Quarantine Fitness Reflections

Quarantine Fitness Reflections

Quarantine fitness reflections about past training programs. 

This whole quarantine fitness thing and weight training at home has given me some time for reflection, especially about different training programs that I've used over the years. Some programs were less than ideal, and some worked well. What really came to me was how during many years, I changed programs and quite coincidentally, staved off injury and maybe mental burnout.

I have always looked at traditional “deloads” written into training cycles as sort of a “soft” way of training, almost a waste of time. Most deload weights are too light to get any training effect, with some protocols calling for using 40% of your one rep maximum. So, if my max is 400 pounds, then my working weight is 160 pounds? Better off watching Animal Fails on YouTube than wasting my time. Oh, that would be so boring!

I structured in “volume deloads” without realizing that I was doing it at the time.

When I competed in powerlifting for a few years, I wrote my programs with cycled weights and percentages and although there are some changes that are made to a program during a powerlifting cycle, most of the cycle needs to be adhered to strictly, meaning that you lift the weights called for from workout to workout, building up to meet day.

And all that was definitely necessary when training for a meet, but once I reached my powerlifting goals, I needed to do something different to satisfy my competitive urge. I decided to try some Muay Thai boxing. When I designed the program for the weight training portion of the training, I knew I had to cut back on the volume of the lifts, but still attempt to stay strong. Weight training, staying strong in particular, will always and SHOULD always be the foundation, the cornerstone of any training program, whether you are training for running a marathon or a boxing match. I was boxing and kicking five days a week, and I dropped the lifting portion of my training to 2-3 days a week. I knew that it would be foolish to still try to squat 800 pounds and deadlift over 700 while jumping rope and doing pad work and bag work and sprints. That type of training beats you up pretty good, and recovery becomes paramount, especially when someone is trying to beat your head in!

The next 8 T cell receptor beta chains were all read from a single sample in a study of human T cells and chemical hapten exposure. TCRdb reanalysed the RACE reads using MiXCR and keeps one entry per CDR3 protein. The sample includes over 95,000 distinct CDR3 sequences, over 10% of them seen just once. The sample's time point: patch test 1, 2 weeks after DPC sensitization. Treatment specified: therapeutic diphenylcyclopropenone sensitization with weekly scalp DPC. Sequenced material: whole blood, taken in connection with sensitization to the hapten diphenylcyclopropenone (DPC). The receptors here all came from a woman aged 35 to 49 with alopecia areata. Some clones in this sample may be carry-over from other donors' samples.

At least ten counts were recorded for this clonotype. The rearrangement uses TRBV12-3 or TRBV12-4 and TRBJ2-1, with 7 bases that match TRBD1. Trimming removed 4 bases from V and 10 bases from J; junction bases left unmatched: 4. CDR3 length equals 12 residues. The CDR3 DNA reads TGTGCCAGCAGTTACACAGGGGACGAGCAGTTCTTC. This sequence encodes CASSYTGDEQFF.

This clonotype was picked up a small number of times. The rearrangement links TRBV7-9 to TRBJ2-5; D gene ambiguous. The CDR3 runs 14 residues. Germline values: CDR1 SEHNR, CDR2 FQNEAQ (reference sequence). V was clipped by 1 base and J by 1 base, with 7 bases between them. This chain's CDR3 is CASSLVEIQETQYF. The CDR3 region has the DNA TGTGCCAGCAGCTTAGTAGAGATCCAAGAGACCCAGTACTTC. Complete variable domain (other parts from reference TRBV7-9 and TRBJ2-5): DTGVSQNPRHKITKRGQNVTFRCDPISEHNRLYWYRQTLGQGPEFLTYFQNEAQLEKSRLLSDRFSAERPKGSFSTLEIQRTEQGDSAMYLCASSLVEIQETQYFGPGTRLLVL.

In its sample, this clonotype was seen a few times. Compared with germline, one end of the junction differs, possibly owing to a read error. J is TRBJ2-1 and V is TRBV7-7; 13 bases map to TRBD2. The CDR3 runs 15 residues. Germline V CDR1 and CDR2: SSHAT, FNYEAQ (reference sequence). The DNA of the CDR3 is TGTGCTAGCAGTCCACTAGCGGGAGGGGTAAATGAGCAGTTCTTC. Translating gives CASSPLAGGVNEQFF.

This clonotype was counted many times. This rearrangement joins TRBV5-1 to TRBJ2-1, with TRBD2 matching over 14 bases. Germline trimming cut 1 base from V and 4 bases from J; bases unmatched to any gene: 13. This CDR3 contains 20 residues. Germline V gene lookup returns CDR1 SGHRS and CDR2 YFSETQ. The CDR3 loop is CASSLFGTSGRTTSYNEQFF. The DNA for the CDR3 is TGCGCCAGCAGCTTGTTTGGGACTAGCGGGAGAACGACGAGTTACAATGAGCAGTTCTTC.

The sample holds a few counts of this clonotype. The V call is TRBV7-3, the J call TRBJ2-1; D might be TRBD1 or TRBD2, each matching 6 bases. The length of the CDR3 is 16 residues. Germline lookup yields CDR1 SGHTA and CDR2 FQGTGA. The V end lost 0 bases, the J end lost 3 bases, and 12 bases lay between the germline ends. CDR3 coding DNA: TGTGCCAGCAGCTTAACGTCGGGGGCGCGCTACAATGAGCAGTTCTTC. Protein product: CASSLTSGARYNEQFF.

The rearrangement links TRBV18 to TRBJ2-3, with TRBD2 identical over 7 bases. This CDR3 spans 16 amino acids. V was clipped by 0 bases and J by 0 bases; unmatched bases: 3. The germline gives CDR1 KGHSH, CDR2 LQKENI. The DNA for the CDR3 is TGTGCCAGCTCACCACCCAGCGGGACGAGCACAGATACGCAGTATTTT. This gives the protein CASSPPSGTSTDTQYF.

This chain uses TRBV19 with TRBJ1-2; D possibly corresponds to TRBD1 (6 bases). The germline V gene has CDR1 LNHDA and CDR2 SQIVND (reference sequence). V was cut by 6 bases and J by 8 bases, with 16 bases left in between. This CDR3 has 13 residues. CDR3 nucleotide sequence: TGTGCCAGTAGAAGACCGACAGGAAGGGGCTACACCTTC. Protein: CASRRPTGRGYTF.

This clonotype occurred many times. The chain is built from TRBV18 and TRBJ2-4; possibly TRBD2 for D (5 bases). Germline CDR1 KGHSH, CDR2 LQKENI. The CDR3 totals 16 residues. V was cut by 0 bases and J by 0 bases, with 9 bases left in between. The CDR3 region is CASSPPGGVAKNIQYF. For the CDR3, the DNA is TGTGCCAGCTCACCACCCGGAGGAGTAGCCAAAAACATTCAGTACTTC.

When I trained for powerlifting, that's all that I did. I would never run when I could walk, and never walk when I could sit down. Hell, if I could lie down instead of sit, I would. I conserved all of my energy for the big lifts. Is it healthy? Not in my estimation, but training for high level competition in any sport or activity isn't usually healthy. So, I did what was necessary to reach my goals. And that's another thing; when I changed up my training, all the anaerobic threshold training whooped my butt but was a welcome challenge after all the time away from it. The first time I jumped rope for three, five-minute rounds, I was done, dude! And then my instructor told me that the jump rope was just a warmup and the real training was about to begin!

What I think happened, almost by accident, was that by switching up my training goals and reducing the volume of the lifting, I was able to reduce the likelihood of injuries and also (and this is huge), mentally it gave me a motivational boost. I'd go back to the heavy training and it would be like revisiting a long-lost friend. I'd be excited to get back to the big lifts and increased volume. I would be fresh in mind and body.

Here is a typical week of training and how I would split it up with a Muay Thai concentration:


Weight training 10am-11am

Barbell squats 5 x 2 (five sets of two) at 80% of my “everyday max”, meaning a max set of one rep that I can walk into the gym and perform any day and without gear of any type. I had been using a weight belt, knee wraps and weightlifting suit for a long time while training for powerlifting meets and I didn’t want to mess with any of that stuff at this point.